Building babel fish-the universal language translator
Remember the mythical Babel fish in the Hitchhiker’s Guide to the Galaxy? These fish are universal translators that sit in the ear of a carrier and quietly translate languages into the carrier’s mother tongue. Here is how Douglas Adams describes them: “The Babel fish is small, yellow, leech-like, and probably the oddest thing in the universe. It feeds on brainwave energy received not from its own carrier, but from those around it. It feeds on brain wave energy, absorbing all unconscious frequencies and then excreting telepathically a matrix formed from the conscious frequencies and nerve signals picked up from the speech centers of the brain, the practical upshot of which is that if you stick one in your ear, you can instantly understand anything said to you in any form of language: the speech you hear decodes the brain wave matrix.”
Essentially the Babel fish, according to Douglas Adams, translates languages and feeds it directly to the brain (the speech centers). Let’s ignore the feeding into the brain part (and the mumbo-jumbo of unconscious frequencies) for now. How could we build a universal translator - a machine that takes in sentences of any language as an input and outputs the equivalent sentence in any language? To do this, we have to understand the best translator known to us, ourselves.
How are humans so good at (intuitively) translating languages? If it is just a matter of remembering sentences and linking them to sentences in other languages, Google Translate, our favorite translator, would have done quite well (and much better than humans). The key to translation is understanding a sentence, as any bilingual or multilingual person would tell you. If that is the case, the true representation of a sentence is the understanding of it, i.e. the conceptual meaning in a sentence. If we follow this idea, the brain actually translates a sentence into a concept, and then re-translates the concept into an other language. This idea partly relates to the universal grammar idea of Noam Chomsky.
So, when a bilingual/multilingual person is translating languages, he intuitively converts the input language (via the speech processing regions of his brain) to a group of concepts, i.e., the understanding of a sentence. These concepts are possibly represented as the firing of a population of neurons. In other words, the states of a population of neurons represent concepts. The speech processing areas of the brain could then function as a language to concept converter that activates the neurons representing a concept by processing a sentence. It could also have multiple distinct representations for each language, i.e., it has a function that translates English to concepts and a separate function that converts Tamil to concepts. These functions are reversible - they can take in a sentence in any given language (assuming that the person has reasonably good command over it), and convert it into a concept and vice versa (Check out the explanatory image below).
The key idea of translating languages, therefore, is to have an internal concept representation that is mapped to languages. As it turns out, this idea is valid not just for language translation but also for the ability to picture things while reading or to write down a description of an image (They are also language translation in some sense - from pictures to words and vice versa). You can find more of my ramblings on the concept representations here.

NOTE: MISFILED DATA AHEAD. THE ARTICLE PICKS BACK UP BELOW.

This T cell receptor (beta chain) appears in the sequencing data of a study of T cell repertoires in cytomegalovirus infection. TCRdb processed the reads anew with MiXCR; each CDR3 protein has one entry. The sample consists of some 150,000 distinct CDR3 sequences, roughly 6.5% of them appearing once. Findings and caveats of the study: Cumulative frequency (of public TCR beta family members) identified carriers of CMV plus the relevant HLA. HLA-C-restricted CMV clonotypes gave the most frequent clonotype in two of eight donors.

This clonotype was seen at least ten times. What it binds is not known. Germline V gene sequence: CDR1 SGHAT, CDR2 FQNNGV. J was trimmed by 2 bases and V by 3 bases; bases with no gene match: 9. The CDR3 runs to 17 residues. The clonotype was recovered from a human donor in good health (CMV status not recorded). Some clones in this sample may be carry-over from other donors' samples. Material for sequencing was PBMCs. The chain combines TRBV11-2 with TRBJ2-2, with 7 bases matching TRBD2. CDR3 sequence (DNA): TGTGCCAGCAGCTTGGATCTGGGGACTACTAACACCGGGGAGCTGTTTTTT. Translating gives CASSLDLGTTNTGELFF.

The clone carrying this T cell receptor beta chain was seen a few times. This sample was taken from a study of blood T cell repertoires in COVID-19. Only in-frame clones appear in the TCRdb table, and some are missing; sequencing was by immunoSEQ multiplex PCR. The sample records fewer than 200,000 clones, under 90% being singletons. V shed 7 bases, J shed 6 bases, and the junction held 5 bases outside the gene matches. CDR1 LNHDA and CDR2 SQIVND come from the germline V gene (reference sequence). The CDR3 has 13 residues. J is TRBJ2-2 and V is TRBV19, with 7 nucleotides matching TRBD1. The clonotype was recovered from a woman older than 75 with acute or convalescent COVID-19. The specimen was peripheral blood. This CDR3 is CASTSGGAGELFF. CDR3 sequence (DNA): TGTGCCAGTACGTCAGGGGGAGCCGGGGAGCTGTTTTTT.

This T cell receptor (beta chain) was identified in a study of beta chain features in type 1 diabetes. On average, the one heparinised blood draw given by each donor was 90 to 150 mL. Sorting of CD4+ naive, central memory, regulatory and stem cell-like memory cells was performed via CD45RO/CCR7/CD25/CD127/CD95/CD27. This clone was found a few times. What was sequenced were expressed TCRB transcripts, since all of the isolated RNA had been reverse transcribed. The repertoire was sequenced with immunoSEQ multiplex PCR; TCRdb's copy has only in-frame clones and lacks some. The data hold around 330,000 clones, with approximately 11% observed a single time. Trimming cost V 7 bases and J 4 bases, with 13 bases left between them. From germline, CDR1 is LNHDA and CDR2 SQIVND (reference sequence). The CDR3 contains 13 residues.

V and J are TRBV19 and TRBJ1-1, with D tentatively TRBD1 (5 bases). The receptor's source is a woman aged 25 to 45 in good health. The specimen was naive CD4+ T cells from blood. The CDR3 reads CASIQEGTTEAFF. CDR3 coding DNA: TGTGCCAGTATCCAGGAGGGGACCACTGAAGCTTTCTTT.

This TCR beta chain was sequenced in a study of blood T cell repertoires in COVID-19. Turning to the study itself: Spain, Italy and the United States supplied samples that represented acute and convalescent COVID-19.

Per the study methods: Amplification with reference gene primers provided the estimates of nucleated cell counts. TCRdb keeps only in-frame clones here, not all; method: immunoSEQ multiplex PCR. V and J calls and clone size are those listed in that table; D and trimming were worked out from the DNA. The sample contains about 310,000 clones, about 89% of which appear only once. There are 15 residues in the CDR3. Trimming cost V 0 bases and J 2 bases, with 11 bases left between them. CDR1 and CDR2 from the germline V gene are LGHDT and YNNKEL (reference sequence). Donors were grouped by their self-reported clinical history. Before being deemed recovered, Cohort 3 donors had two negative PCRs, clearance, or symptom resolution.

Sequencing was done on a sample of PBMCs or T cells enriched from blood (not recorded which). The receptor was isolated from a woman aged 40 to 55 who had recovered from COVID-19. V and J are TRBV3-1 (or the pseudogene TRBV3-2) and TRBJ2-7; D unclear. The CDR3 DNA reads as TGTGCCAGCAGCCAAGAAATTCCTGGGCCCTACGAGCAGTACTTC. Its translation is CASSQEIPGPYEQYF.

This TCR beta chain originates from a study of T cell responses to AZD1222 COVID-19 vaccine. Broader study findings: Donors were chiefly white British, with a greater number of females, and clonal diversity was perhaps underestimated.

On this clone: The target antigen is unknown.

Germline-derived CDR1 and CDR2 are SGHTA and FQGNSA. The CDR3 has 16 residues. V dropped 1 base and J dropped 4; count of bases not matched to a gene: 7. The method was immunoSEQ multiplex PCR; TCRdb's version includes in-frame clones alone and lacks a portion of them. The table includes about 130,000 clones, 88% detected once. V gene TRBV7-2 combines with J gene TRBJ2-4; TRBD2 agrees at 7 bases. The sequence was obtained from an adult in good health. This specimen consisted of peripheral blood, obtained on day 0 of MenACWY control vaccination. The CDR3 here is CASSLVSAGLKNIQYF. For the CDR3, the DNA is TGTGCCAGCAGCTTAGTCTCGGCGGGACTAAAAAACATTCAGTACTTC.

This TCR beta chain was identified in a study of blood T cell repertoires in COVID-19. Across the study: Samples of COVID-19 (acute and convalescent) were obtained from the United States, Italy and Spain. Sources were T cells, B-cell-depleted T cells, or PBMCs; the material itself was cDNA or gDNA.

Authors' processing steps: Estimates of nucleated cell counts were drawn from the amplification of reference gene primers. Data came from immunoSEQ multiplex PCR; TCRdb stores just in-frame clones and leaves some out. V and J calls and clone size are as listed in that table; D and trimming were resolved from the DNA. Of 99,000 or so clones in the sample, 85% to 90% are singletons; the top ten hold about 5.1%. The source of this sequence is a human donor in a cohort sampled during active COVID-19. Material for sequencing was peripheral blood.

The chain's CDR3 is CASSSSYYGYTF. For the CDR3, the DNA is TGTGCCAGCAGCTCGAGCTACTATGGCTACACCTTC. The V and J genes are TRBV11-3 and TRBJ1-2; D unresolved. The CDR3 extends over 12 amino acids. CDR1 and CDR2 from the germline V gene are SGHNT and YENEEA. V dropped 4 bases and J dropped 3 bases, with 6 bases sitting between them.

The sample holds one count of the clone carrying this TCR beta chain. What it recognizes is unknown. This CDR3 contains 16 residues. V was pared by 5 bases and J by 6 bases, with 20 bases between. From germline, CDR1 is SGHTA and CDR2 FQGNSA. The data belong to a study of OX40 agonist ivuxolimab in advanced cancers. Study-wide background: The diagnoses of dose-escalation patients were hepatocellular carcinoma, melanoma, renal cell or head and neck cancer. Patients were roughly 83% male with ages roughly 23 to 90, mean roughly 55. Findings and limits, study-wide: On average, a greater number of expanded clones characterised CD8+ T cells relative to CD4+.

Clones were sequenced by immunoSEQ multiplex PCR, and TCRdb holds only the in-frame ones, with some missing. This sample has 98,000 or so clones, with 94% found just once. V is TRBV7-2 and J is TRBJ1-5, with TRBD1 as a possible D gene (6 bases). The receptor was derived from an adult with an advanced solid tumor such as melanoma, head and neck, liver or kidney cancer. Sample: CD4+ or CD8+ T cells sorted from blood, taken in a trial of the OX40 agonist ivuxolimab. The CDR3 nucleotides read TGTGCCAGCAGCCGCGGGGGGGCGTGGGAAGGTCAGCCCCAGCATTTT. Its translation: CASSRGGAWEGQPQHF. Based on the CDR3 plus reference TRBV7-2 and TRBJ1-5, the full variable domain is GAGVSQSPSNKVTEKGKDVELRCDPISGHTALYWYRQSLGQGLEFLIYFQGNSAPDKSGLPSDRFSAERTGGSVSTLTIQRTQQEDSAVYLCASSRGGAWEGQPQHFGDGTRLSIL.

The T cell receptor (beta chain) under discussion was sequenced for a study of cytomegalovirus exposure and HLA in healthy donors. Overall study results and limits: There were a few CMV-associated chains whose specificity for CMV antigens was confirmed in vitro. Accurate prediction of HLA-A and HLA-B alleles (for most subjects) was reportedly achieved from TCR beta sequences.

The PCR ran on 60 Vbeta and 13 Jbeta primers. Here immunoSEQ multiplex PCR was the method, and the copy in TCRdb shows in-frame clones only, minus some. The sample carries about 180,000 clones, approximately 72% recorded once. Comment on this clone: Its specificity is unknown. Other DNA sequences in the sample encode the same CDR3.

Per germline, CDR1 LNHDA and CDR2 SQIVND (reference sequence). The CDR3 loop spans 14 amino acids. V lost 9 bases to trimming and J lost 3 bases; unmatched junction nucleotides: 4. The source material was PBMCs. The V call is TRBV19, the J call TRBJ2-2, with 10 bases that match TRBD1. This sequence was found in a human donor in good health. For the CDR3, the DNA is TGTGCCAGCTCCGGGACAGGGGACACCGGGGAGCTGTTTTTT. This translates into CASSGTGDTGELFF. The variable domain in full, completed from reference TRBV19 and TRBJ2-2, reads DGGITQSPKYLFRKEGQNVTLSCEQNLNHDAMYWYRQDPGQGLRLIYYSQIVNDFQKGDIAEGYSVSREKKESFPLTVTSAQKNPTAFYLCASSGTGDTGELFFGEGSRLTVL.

Let’s get back to universal language translation. So, in order to get a machine to translate efficiently between languages, we need to first make it learn a universal language - preferably concepts represented by artificial neurons. Once a conceptual space is created, we need to create reversible functions that translate languages to concepts and vice versa. This is probably the easy part - once we figure out how to represent concepts in a machine, of course (read concept representations here). But this would probably be a good way to build a universal translator.
Back to the Babel fish. Douglas Adams’ idea about the universal translator seems quite similar to the concept I’ve proposed above, once we think about it. The Babel fish feeds on “unconscious frequencies” of people talking to the carrier, i.e. it could be directly reading the concepts represented in their brains instead of listening to the language. It then “excretes telepathically a matrix formed from the conscious frequencies and nerve signals”, which could be a fancy way of saying that it recreates the concepts in the carrier’s brain by stimulating the neurons appropriately. Therefore, the Babel fish seems to circumvent the whole transformation of a concept to a language (and vice-versa), and instead conveys the concept directly. I guess this would be another way to go, as it would not need any universal translators, and it would make communication far more efficient.
Note: This idea arose from a discussion with a friend about a mangastream blog post (and a feature comment in it) about why translating Japanese manga into English is not an easy task and how it is hard to get exact translations across because of the two very different natures of the languages. After reading the blog post, I realized that computer algorithms, at-least the good ones currently available (like Google translate), cannot be used to make such translations. This prompted a discussion about why humans are good at learning and translating distinctly different languages like English and Japanese, and that gave rise to the idea behind the above blog post.